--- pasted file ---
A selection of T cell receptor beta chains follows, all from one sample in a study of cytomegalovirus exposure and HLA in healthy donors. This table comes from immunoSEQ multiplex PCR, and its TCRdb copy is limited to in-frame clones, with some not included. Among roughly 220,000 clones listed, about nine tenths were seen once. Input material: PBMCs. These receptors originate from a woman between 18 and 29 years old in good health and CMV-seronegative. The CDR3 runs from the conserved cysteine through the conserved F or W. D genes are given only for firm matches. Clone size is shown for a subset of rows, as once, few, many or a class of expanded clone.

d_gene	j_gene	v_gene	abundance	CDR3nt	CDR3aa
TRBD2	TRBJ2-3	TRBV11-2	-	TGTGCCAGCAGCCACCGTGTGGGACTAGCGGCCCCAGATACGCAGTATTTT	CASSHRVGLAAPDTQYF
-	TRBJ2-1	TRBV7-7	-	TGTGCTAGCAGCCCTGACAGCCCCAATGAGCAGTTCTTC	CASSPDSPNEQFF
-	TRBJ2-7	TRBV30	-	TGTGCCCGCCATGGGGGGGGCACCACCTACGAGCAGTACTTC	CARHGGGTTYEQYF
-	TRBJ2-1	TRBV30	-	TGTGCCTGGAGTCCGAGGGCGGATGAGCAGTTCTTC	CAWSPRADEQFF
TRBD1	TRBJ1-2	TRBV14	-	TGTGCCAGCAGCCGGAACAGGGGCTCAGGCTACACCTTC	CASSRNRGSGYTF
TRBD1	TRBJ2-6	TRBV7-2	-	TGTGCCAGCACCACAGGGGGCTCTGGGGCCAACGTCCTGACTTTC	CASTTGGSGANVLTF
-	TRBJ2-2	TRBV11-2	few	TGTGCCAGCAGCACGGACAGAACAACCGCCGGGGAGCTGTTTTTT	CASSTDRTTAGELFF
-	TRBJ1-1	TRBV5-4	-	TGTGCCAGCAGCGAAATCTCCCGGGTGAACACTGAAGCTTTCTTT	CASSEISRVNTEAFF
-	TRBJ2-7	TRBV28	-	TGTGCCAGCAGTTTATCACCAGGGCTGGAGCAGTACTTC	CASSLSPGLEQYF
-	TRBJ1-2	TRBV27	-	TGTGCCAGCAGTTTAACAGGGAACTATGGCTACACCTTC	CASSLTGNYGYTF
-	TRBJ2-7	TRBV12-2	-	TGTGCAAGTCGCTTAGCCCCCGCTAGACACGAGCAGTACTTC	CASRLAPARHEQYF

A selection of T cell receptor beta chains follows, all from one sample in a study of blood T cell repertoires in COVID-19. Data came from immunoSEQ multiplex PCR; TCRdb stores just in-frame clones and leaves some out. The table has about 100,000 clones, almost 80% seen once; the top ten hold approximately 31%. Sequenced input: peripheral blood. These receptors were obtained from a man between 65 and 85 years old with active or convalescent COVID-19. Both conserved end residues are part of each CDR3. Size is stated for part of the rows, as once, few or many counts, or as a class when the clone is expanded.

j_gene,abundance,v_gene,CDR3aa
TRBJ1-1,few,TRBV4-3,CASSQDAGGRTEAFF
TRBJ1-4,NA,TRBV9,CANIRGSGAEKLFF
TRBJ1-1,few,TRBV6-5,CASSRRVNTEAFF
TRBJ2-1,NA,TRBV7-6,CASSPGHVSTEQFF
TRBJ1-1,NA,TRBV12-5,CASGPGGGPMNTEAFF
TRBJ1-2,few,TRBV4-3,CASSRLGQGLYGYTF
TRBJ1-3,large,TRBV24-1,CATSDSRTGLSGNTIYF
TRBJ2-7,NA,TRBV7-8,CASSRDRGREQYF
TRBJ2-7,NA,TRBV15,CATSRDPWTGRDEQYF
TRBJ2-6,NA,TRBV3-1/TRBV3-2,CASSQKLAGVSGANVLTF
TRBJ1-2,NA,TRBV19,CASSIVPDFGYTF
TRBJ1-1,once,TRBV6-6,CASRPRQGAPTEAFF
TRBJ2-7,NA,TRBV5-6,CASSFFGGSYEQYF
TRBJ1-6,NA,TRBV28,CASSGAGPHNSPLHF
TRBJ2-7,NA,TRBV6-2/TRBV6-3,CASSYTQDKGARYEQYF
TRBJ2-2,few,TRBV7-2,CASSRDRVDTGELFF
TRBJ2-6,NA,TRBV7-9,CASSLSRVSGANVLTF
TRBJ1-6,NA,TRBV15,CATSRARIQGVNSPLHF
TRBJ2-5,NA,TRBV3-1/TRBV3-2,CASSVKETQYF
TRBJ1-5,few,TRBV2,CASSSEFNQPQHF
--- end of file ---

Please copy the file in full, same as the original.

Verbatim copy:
A selection of T cell receptor beta chains follows, all from one sample in a study of cytomegalovirus exposure and HLA in healthy donors. This table comes from immunoSEQ multiplex PCR, and its TCRdb copy is limited to in-frame clones, with some not included. Among roughly 220,000 clones listed, about nine tenths were seen once. Input material: PBMCs. These receptors originate from a woman between 18 and 29 years old in good health and CMV-seronegative. The CDR3 runs from the conserved cysteine through the conserved F or W. D genes are given only for firm matches. Clone size is shown for a subset of rows, as once, few, many or a class of expanded clone.

d_gene	j_gene	v_gene	abundance	CDR3nt	CDR3aa
TRBD2	TRBJ2-3	TRBV11-2	-	TGTGCCAGCAGCCACCGTGTGGGACTAGCGGCCCCAGATACGCAGTATTTT	CASSHRVGLAAPDTQYF
-	TRBJ2-1	TRBV7-7	-	TGTGCTAGCAGCCCTGACAGCCCCAATGAGCAGTTCTTC	CASSPDSPNEQFF
-	TRBJ2-7	TRBV30	-	TGTGCCCGCCATGGGGGGGGCACCACCTACGAGCAGTACTTC	CARHGGGTTYEQYF
-	TRBJ2-1	TRBV30	-	TGTGCCTGGAGTCCGAGGGCGGATGAGCAGTTCTTC	CAWSPRADEQFF
TRBD1	TRBJ1-2	TRBV14	-	TGTGCCAGCAGCCGGAACAGGGGCTCAGGCTACACCTTC	CASSRNRGSGYTF
TRBD1	TRBJ2-6	TRBV7-2	-	TGTGCCAGCACCACAGGGGGCTCTGGGGCCAACGTCCTGACTTTC	CASTTGGSGANVLTF
-	TRBJ2-2	TRBV11-2	few	TGTGCCAGCAGCACGGACAGAACAACCGCCGGGGAGCTGTTTTTT	CASSTDRTTAGELFF
-	TRBJ1-1	TRBV5-4	-	TGTGCCAGCAGCGAAATCTCCCGGGTGAACACTGAAGCTTTCTTT	CASSEISRVNTEAFF
-	TRBJ2-7	TRBV28	-	TGTGCCAGCAGTTTATCACCAGGGCTGGAGCAGTACTTC	CASSLSPGLEQYF
-	TRBJ1-2	TRBV27	-	TGTGCCAGCAGTTTAACAGGGAACTATGGCTACACCTTC	CASSLTGNYGYTF
-	TRBJ2-7	TRBV12-2	-	TGTGCAAGTCGCTTAGCCCCCGCTAGACACGAGCAGTACTTC	CASRLAPARHEQYF

A selection of T cell receptor beta chains follows, all from one sample in a study of blood T cell repertoires in COVID-19. Data came from immunoSEQ multiplex PCR; TCRdb stores just in-frame clones and leaves some out. The table has about 100,000 clones, almost 80% seen once; the top ten hold approximately 31%. Sequenced input: peripheral blood. These receptors were obtained from a man between 65 and 85 years old with active or convalescent COVID-19. Both conserved end residues are part of each CDR3. Size is stated for part of the rows, as once, few or many counts, or as a class when the clone is expanded.

j_gene,abundance,v_gene,CDR3aa
TRBJ1-1,few,TRBV4-3,CASSQDAGGRTEAFF
TRBJ1-4,NA,TRBV9,CANIRGSGAEKLFF
TRBJ1-1,few,TRBV6-5,CASSRRVNTEAFF
TRBJ2-1,NA,TRBV7-6,CASSPGHVSTEQFF
TRBJ1-1,NA,TRBV12-5,CASGPGGGPMNTEAFF
TRBJ1-2,few,TRBV4-3,CASSRLGQGLYGYTF
TRBJ1-3,large,TRBV24-1,CATSDSRTGLSGNTIYF
TRBJ2-7,NA,TRBV7-8,CASSRDRGREQYF
TRBJ2-7,NA,TRBV15,CATSRDPWTGRDEQYF
TRBJ2-6,NA,TRBV3-1/TRBV3-2,CASSQKLAGVSGANVLTF
TRBJ1-2,NA,TRBV19,CASSIVPDFGYTF
TRBJ1-1,once,TRBV6-6,CASRPRQGAPTEAFF
TRBJ2-7,NA,TRBV5-6,CASSFFGGSYEQYF
TRBJ1-6,NA,TRBV28,CASSGAGPHNSPLHF
TRBJ2-7,NA,TRBV6-2/TRBV6-3,CASSYTQDKGARYEQYF
TRBJ2-2,few,TRBV7-2,CASSRDRVDTGELFF
TRBJ2-6,NA,TRBV7-9,CASSLSRVSGANVLTF
TRBJ1-6,NA,TRBV15,CATSRARIQGVNSPLHF
TRBJ2-5,NA,TRBV3-1/TRBV3-2,CASSVKETQYF
TRBJ1-5,few,TRBV2,CASSSEFNQPQHF